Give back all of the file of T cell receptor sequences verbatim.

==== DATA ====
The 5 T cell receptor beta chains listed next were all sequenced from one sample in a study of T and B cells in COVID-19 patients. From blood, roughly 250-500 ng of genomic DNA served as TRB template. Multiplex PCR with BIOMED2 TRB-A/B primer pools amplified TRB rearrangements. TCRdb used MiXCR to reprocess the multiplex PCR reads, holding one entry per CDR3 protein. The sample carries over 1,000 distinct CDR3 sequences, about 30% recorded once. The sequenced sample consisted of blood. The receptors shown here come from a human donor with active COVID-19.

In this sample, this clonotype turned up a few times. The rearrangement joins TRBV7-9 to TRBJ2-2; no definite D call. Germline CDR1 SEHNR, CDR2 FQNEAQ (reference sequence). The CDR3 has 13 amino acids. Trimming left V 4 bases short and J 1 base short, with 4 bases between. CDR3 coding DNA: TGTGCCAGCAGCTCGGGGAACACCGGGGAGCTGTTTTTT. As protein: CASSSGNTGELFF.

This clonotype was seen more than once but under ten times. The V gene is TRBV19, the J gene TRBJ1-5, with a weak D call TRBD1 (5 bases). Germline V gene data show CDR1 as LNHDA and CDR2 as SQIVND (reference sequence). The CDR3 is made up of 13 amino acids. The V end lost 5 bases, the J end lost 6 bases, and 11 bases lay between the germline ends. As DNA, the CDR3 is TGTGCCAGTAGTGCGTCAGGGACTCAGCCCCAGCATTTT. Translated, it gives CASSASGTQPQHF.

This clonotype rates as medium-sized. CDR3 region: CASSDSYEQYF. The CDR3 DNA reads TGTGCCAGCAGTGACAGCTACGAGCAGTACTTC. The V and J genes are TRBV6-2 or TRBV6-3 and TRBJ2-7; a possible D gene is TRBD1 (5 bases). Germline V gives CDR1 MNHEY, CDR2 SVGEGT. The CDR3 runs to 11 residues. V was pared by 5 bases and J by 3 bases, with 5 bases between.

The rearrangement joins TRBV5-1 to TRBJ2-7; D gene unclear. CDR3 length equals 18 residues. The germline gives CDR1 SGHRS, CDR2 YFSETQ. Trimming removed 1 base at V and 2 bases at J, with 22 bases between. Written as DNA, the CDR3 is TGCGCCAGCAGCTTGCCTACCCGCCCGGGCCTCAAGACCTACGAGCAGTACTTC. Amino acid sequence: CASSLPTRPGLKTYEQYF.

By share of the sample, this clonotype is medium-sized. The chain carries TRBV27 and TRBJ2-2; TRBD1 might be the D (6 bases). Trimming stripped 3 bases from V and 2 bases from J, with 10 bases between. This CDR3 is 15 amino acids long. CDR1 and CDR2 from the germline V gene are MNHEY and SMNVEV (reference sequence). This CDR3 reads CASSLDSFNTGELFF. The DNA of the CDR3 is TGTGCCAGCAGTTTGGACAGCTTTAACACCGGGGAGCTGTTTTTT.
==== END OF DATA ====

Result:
The 5 T cell receptor beta chains listed next were all sequenced from one sample in a study of T and B cells in COVID-19 patients. From blood, roughly 250-500 ng of genomic DNA served as TRB template. Multiplex PCR with BIOMED2 TRB-A/B primer pools amplified TRB rearrangements. TCRdb used MiXCR to reprocess the multiplex PCR reads, holding one entry per CDR3 protein. The sample carries over 1,000 distinct CDR3 sequences, about 30% recorded once. The sequenced sample consisted of blood. The receptors shown here come from a human donor with active COVID-19.

In this sample, this clonotype turned up a few times. The rearrangement joins TRBV7-9 to TRBJ2-2; no definite D call. Germline CDR1 SEHNR, CDR2 FQNEAQ (reference sequence). The CDR3 has 13 amino acids. Trimming left V 4 bases short and J 1 base short, with 4 bases between. CDR3 coding DNA: TGTGCCAGCAGCTCGGGGAACACCGGGGAGCTGTTTTTT. As protein: CASSSGNTGELFF.

This clonotype was seen more than once but under ten times. The V gene is TRBV19, the J gene TRBJ1-5, with a weak D call TRBD1 (5 bases). Germline V gene data show CDR1 as LNHDA and CDR2 as SQIVND (reference sequence). The CDR3 is made up of 13 amino acids. The V end lost 5 bases, the J end lost 6 bases, and 11 bases lay between the germline ends. As DNA, the CDR3 is TGTGCCAGTAGTGCGTCAGGGACTCAGCCCCAGCATTTT. Translated, it gives CASSASGTQPQHF.

This clonotype rates as medium-sized. CDR3 region: CASSDSYEQYF. The CDR3 DNA reads TGTGCCAGCAGTGACAGCTACGAGCAGTACTTC. The V and J genes are TRBV6-2 or TRBV6-3 and TRBJ2-7; a possible D gene is TRBD1 (5 bases). Germline V gives CDR1 MNHEY, CDR2 SVGEGT. The CDR3 runs to 11 residues. V was pared by 5 bases and J by 3 bases, with 5 bases between.

The rearrangement joins TRBV5-1 to TRBJ2-7; D gene unclear. CDR3 length equals 18 residues. The germline gives CDR1 SGHRS, CDR2 YFSETQ. Trimming removed 1 base at V and 2 bases at J, with 22 bases between. Written as DNA, the CDR3 is TGCGCCAGCAGCTTGCCTACCCGCCCGGGCCTCAAGACCTACGAGCAGTACTTC. Amino acid sequence: CASSLPTRPGLKTYEQYF.

By share of the sample, this clonotype is medium-sized. The chain carries TRBV27 and TRBJ2-2; TRBD1 might be the D (6 bases). Trimming stripped 3 bases from V and 2 bases from J, with 10 bases between. This CDR3 is 15 amino acids long. CDR1 and CDR2 from the germline V gene are MNHEY and SMNVEV (reference sequence). This CDR3 reads CASSLDSFNTGELFF. The DNA of the CDR3 is TGTGCCAGCAGTTTGGACAGCTTTAACACCGGGGAGCTGTTTTTT.